Doug Miller Cutdown on eBay

DougMillerCutdownI’ll hold my hands up, I’m not any kind of expert on scooter racing, past or present. But there are some names that you can’t help recognising if you’ve got even a passing interest. One of those is Doug Miller of East London Racing. And one of his cutdowns is for sale on eBay.

It’s one of those items that probably looks like either a horde of treasure or (if you’re not in the know) a pile of junk. I’d love to see sympathetically restored – a ‘conserved restoration’ retaining the charm and patina of the years, rather than a shiny new rebuild.

If that’s a project you feel you would love to take on, here’s the eBay link.

Super S-Type on eBay

AF-SuperS-Type2Super, according to the dictionary means; an article of a superior quality, grade, size, etc.;  very good; first-rate; excellent.” This Super S-Type, for sale on eBay, is Super. Perhaps even Super-Dooper.

There are a ton of Lammies for sale on eBay, but I only post the ones that really float my boat. This one does, in spades. A proper ’80s style S-Type GP complete with glitter-flake paint. Perhaps it’s the sad demise of funkster Prince has got me in a purple mood. Whatever it is, this scoot has all the relevant AF Rayspeed invoices including initial invoice detailing all work done to convert to a Super S-Type.  It’s even got Ray Kemp’s signature, on the spare wheel. If you’ve always had a yen for an S-Type, Here’s the link on eBay

Sticky’s thoughts on the ‘New Lambretta’

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Some valuable insights here by Sticky, on ScooterLab regarding the L70 the ‘New Lambretta’ to be launched in (as I write) 11 days. I make that Tuesday the 3rd of May. Not too long to wait, and worth getting over to the Lambretta Consortium site and registering for the chance to win ‘one of five’ new Lambrettas.

One of the nuggets of information in Sticky’s article is that the design of the L70 is likely to be by Austrian designer Gerald Kiska, rather than the designer of the LN, Alessandro Tartarini. Amongst several ‘generic’ scooters studio Kiska has also been responsible for an update to historic Swedish Motorcycle brand Husqvarna (now probably more famous these days for making chainsaws and the like).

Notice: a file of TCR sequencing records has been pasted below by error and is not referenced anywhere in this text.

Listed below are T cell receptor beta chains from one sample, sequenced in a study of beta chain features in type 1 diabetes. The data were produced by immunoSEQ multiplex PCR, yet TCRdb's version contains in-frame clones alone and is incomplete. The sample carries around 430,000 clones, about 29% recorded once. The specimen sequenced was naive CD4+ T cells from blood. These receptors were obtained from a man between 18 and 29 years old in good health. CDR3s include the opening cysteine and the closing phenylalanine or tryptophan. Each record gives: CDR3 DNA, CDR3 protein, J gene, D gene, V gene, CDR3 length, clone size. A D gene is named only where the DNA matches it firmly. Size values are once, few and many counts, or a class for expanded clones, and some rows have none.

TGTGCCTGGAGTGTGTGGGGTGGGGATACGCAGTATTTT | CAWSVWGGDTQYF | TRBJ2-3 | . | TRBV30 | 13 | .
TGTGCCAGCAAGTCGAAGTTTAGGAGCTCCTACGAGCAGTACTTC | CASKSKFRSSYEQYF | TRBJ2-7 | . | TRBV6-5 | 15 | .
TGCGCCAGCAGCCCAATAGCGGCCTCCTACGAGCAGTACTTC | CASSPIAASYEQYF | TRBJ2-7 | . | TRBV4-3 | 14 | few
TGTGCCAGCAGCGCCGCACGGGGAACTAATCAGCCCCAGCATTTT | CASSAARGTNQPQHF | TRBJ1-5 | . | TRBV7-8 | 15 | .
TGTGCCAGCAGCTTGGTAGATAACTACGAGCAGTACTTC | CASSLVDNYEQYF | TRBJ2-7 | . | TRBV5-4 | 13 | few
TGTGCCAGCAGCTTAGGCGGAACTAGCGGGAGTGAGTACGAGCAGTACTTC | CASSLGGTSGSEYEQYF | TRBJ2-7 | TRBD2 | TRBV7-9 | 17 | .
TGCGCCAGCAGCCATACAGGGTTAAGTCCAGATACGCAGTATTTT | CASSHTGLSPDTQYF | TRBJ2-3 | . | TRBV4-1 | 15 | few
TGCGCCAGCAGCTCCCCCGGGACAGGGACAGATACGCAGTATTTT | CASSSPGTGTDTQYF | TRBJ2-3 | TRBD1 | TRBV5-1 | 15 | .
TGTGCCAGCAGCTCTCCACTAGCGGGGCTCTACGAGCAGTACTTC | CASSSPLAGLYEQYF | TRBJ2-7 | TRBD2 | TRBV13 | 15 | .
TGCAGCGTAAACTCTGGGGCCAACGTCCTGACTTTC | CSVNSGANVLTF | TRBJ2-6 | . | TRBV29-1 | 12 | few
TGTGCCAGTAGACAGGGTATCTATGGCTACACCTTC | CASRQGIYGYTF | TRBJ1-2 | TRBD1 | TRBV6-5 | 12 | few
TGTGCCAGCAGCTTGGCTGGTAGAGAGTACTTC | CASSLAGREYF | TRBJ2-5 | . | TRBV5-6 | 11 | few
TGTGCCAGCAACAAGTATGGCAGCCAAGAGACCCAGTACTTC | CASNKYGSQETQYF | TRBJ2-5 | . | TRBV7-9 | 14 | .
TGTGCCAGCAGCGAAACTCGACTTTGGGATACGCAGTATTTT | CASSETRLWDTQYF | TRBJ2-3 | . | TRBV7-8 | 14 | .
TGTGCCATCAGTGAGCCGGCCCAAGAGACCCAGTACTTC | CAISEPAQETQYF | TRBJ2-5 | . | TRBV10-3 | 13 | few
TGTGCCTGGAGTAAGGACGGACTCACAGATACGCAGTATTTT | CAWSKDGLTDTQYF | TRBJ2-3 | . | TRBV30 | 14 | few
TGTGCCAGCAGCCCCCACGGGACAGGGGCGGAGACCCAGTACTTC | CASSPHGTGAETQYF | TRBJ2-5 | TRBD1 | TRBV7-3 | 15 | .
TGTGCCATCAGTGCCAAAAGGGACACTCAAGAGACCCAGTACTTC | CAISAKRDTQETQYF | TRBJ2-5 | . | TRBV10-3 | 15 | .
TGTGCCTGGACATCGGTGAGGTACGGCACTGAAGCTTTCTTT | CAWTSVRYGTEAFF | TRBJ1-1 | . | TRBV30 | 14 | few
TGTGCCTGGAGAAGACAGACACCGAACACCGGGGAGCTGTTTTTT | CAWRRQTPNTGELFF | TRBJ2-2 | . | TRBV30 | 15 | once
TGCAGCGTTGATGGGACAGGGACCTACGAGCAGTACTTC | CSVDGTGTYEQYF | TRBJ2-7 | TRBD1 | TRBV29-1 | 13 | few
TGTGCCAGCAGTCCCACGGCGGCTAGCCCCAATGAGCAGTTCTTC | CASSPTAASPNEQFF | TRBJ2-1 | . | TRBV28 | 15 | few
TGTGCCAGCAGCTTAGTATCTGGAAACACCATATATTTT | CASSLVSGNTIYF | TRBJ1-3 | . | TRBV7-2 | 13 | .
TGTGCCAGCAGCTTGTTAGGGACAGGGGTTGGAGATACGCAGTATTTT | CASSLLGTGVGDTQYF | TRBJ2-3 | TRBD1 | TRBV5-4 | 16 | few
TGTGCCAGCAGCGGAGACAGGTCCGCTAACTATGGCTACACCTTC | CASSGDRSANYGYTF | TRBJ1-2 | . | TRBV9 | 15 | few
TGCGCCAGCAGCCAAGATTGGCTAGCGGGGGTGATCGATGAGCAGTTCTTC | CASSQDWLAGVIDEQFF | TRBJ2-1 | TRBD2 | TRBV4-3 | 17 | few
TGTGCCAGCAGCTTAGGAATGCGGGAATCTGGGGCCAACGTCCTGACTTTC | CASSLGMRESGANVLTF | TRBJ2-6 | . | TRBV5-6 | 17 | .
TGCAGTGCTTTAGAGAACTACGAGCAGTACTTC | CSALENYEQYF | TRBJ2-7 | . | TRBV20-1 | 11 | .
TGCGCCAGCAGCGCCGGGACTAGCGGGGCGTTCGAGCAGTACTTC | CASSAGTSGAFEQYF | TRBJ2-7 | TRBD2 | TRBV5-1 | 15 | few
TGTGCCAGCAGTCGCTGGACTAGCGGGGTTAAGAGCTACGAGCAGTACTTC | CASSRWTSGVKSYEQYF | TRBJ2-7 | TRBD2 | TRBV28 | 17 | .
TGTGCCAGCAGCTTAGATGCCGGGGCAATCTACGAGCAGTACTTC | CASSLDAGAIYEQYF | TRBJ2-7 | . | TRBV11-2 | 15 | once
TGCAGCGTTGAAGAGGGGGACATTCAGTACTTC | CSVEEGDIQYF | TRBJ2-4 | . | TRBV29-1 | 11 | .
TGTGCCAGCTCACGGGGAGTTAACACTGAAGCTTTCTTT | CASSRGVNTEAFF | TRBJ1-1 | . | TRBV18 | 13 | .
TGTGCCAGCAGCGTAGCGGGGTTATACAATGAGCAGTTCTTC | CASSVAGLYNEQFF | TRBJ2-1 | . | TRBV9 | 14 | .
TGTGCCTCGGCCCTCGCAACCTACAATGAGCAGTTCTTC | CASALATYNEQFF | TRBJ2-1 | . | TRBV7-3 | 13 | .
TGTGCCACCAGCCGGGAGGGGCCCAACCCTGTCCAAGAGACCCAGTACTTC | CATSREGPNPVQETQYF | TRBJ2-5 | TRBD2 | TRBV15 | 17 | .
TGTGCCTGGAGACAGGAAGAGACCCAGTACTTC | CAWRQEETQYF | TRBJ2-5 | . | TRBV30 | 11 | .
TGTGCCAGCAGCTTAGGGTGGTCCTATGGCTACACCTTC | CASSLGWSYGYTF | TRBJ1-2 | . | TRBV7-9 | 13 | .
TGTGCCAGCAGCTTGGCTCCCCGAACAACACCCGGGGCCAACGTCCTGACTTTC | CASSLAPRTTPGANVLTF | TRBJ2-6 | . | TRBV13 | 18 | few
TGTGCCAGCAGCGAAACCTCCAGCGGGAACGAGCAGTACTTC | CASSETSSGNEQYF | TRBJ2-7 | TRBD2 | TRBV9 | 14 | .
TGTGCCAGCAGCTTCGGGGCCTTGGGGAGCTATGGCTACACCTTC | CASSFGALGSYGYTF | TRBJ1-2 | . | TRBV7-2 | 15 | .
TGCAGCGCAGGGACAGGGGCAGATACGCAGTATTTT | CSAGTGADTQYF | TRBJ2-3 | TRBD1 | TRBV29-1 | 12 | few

There is a quote in the  Husqvarna case study that says “They don’t make them like they used to because today’s riders are forward thinking.  They are interested in the future of bike design, not what’s behind them.  The 401 VITPILEN delivers what they want: “retro futurism done right I’m pretty sure most Lambretta buyers are interested in ‘what’s behind them’ but the concept of retro futurism done right sounds pretty good to me.

Here’s the link to Sticky’s article again.

Czech this out!

Cezeta1The Cezeta is back – and it hasn’t changed a bit (apart from being electric!). The distinctive Czech scooter has returned in a design virtually unchanged from the original models produced in the ’50s and ’60s. And it’s all the better for it. You’d be hard pushed to spot any difference between these new models and the originals – in fact, you’d be on a hiding to nothing as the prototypes shown are originals, modified to fit the new power unit.

cezeta-home-02-1200That’s the one BIG change. As mentioned… she’s electric! Some will mourn the passing of the original 175cc 2-stroke engine, but this is the 20-teens and an electric power unit is the way forward. She’s got a top end of 50mph and a range of 60 miles (extendable to 120m). That’s plenty to commute in style.

Regarding the styling… it’s certainly unique. I’ve been less than kind to the Cezeta in the past, but I’m warming to the Cezeta’s idiosyncratic looks. Perhaps is years of conditioning so my brain thinks a Lambretta is the way a scooter should look.  There’s something quite hipster (in a good way) about them, and they’re far more attractive (and authentic) than the majority of modern attempts to create a retro scoot.

Although by nature I’m a bit of a traditionalist, I’m also firmly in the EV (Electric Vehicle) camp. I think this scoot marries the best of both. Retro styling, with a modern, clean power unit. There was talk of an Electric Scomadi a while back, (last I heard it they are still “working on it”)  and, although unlikely, maybe – just maybe we’ll see an electric version of the “new Lambretta” the L70 on launch (more of that later!).